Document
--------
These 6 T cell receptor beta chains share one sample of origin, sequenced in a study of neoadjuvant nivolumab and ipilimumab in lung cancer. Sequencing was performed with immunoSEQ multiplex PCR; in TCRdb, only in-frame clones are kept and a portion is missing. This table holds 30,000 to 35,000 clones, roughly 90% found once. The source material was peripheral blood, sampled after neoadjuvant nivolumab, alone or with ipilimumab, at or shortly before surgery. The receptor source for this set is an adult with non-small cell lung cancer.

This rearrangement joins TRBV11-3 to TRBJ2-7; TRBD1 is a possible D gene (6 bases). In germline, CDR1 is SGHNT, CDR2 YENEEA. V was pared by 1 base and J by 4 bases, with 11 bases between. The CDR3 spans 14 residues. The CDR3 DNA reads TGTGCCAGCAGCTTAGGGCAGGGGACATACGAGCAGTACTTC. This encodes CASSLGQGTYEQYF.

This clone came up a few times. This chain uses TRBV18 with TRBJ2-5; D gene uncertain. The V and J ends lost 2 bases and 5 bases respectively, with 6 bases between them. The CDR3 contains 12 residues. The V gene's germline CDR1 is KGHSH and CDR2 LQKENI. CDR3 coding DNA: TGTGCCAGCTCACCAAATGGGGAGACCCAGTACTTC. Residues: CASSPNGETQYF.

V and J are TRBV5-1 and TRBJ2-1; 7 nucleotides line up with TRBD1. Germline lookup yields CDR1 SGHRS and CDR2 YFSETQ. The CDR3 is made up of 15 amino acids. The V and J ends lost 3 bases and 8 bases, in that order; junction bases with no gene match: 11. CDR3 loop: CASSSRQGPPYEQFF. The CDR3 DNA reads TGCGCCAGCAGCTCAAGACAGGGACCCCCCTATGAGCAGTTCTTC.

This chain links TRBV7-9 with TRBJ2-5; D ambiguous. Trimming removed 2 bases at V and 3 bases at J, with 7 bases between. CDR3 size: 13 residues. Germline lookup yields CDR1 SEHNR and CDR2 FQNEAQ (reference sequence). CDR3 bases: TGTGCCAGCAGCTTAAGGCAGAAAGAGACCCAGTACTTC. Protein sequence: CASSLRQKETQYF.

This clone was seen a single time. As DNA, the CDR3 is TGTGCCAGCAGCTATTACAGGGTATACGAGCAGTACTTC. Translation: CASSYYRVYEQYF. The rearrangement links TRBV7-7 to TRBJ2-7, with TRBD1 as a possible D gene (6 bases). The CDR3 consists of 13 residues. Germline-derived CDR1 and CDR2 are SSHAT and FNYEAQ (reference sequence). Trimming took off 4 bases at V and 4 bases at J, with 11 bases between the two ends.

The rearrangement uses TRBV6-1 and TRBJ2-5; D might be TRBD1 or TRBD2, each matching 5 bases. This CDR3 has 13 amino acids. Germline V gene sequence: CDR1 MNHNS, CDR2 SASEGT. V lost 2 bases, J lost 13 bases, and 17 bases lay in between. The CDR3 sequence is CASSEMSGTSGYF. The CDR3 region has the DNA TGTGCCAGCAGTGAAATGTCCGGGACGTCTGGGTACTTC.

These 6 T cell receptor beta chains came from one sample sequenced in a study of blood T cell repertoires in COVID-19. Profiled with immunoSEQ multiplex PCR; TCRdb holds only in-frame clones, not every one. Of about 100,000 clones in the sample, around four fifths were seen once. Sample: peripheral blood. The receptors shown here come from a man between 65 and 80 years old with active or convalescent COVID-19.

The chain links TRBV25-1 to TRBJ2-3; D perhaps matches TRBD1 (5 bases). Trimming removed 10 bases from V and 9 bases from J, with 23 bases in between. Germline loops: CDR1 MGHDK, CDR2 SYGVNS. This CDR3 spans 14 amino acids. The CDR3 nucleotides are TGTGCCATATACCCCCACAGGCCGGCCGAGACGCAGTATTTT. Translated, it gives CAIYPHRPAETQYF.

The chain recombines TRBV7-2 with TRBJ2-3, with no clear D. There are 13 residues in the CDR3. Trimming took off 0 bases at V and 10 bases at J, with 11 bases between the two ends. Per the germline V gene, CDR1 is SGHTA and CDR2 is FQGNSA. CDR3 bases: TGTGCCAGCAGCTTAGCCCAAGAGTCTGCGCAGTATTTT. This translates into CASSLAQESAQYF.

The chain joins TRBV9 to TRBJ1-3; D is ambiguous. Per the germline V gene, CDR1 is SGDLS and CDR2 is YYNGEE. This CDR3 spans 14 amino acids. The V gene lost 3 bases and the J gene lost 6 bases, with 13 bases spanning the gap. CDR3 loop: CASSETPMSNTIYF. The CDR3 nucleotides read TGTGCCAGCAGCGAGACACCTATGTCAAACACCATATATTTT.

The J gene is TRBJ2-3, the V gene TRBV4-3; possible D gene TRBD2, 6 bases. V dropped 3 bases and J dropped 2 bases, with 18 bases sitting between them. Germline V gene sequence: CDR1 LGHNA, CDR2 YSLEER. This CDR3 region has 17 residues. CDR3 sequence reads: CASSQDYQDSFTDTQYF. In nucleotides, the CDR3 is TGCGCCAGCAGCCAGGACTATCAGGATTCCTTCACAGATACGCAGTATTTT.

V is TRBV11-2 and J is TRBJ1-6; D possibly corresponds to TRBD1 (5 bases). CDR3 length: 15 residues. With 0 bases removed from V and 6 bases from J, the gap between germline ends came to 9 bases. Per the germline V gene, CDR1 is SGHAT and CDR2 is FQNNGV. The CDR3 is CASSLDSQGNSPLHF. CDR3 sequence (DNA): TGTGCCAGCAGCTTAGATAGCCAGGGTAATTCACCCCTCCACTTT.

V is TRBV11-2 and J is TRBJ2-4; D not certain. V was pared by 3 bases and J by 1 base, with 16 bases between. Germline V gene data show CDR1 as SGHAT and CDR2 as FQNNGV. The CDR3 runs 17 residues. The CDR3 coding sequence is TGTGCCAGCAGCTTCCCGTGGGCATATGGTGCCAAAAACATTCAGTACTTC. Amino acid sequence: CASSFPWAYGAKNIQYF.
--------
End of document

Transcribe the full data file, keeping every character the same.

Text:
These 6 T cell receptor beta chains share one sample of origin, sequenced in a study of neoadjuvant nivolumab and ipilimumab in lung cancer. Sequencing was performed with immunoSEQ multiplex PCR; in TCRdb, only in-frame clones are kept and a portion is missing. This table holds 30,000 to 35,000 clones, roughly 90% found once. The source material was peripheral blood, sampled after neoadjuvant nivolumab, alone or with ipilimumab, at or shortly before surgery. The receptor source for this set is an adult with non-small cell lung cancer.

This rearrangement joins TRBV11-3 to TRBJ2-7; TRBD1 is a possible D gene (6 bases). In germline, CDR1 is SGHNT, CDR2 YENEEA. V was pared by 1 base and J by 4 bases, with 11 bases between. The CDR3 spans 14 residues. The CDR3 DNA reads TGTGCCAGCAGCTTAGGGCAGGGGACATACGAGCAGTACTTC. This encodes CASSLGQGTYEQYF.

This clone came up a few times. This chain uses TRBV18 with TRBJ2-5; D gene uncertain. The V and J ends lost 2 bases and 5 bases respectively, with 6 bases between them. The CDR3 contains 12 residues. The V gene's germline CDR1 is KGHSH and CDR2 LQKENI. CDR3 coding DNA: TGTGCCAGCTCACCAAATGGGGAGACCCAGTACTTC. Residues: CASSPNGETQYF.

V and J are TRBV5-1 and TRBJ2-1; 7 nucleotides line up with TRBD1. Germline lookup yields CDR1 SGHRS and CDR2 YFSETQ. The CDR3 is made up of 15 amino acids. The V and J ends lost 3 bases and 8 bases, in that order; junction bases with no gene match: 11. CDR3 loop: CASSSRQGPPYEQFF. The CDR3 DNA reads TGCGCCAGCAGCTCAAGACAGGGACCCCCCTATGAGCAGTTCTTC.

This chain links TRBV7-9 with TRBJ2-5; D ambiguous. Trimming removed 2 bases at V and 3 bases at J, with 7 bases between. CDR3 size: 13 residues. Germline lookup yields CDR1 SEHNR and CDR2 FQNEAQ (reference sequence). CDR3 bases: TGTGCCAGCAGCTTAAGGCAGAAAGAGACCCAGTACTTC. Protein sequence: CASSLRQKETQYF.

This clone was seen a single time. As DNA, the CDR3 is TGTGCCAGCAGCTATTACAGGGTATACGAGCAGTACTTC. Translation: CASSYYRVYEQYF. The rearrangement links TRBV7-7 to TRBJ2-7, with TRBD1 as a possible D gene (6 bases). The CDR3 consists of 13 residues. Germline-derived CDR1 and CDR2 are SSHAT and FNYEAQ (reference sequence). Trimming took off 4 bases at V and 4 bases at J, with 11 bases between the two ends.

The rearrangement uses TRBV6-1 and TRBJ2-5; D might be TRBD1 or TRBD2, each matching 5 bases. This CDR3 has 13 amino acids. Germline V gene sequence: CDR1 MNHNS, CDR2 SASEGT. V lost 2 bases, J lost 13 bases, and 17 bases lay in between. The CDR3 sequence is CASSEMSGTSGYF. The CDR3 region has the DNA TGTGCCAGCAGTGAAATGTCCGGGACGTCTGGGTACTTC.

These 6 T cell receptor beta chains came from one sample sequenced in a study of blood T cell repertoires in COVID-19. Profiled with immunoSEQ multiplex PCR; TCRdb holds only in-frame clones, not every one. Of about 100,000 clones in the sample, around four fifths were seen once. Sample: peripheral blood. The receptors shown here come from a man between 65 and 80 years old with active or convalescent COVID-19.

The chain links TRBV25-1 to TRBJ2-3; D perhaps matches TRBD1 (5 bases). Trimming removed 10 bases from V and 9 bases from J, with 23 bases in between. Germline loops: CDR1 MGHDK, CDR2 SYGVNS. This CDR3 spans 14 amino acids. The CDR3 nucleotides are TGTGCCATATACCCCCACAGGCCGGCCGAGACGCAGTATTTT. Translated, it gives CAIYPHRPAETQYF.

The chain recombines TRBV7-2 with TRBJ2-3, with no clear D. There are 13 residues in the CDR3. Trimming took off 0 bases at V and 10 bases at J, with 11 bases between the two ends. Per the germline V gene, CDR1 is SGHTA and CDR2 is FQGNSA. CDR3 bases: TGTGCCAGCAGCTTAGCCCAAGAGTCTGCGCAGTATTTT. This translates into CASSLAQESAQYF.

The chain joins TRBV9 to TRBJ1-3; D is ambiguous. Per the germline V gene, CDR1 is SGDLS and CDR2 is YYNGEE. This CDR3 spans 14 amino acids. The V gene lost 3 bases and the J gene lost 6 bases, with 13 bases spanning the gap. CDR3 loop: CASSETPMSNTIYF. The CDR3 nucleotides read TGTGCCAGCAGCGAGACACCTATGTCAAACACCATATATTTT.

The J gene is TRBJ2-3, the V gene TRBV4-3; possible D gene TRBD2, 6 bases. V dropped 3 bases and J dropped 2 bases, with 18 bases sitting between them. Germline V gene sequence: CDR1 LGHNA, CDR2 YSLEER. This CDR3 region has 17 residues. CDR3 sequence reads: CASSQDYQDSFTDTQYF. In nucleotides, the CDR3 is TGCGCCAGCAGCCAGGACTATCAGGATTCCTTCACAGATACGCAGTATTTT.

V is TRBV11-2 and J is TRBJ1-6; D possibly corresponds to TRBD1 (5 bases). CDR3 length: 15 residues. With 0 bases removed from V and 6 bases from J, the gap between germline ends came to 9 bases. Per the germline V gene, CDR1 is SGHAT and CDR2 is FQNNGV. The CDR3 is CASSLDSQGNSPLHF. CDR3 sequence (DNA): TGTGCCAGCAGCTTAGATAGCCAGGGTAATTCACCCCTCCACTTT.

V is TRBV11-2 and J is TRBJ2-4; D not certain. V was pared by 3 bases and J by 1 base, with 16 bases between. Germline V gene data show CDR1 as SGHAT and CDR2 as FQNNGV. The CDR3 runs 17 residues. The CDR3 coding sequence is TGTGCCAGCAGCTTCCCGTGGGCATATGGTGCCAAAAACATTCAGTACTTC. Amino acid sequence: CASSFPWAYGAKNIQYF.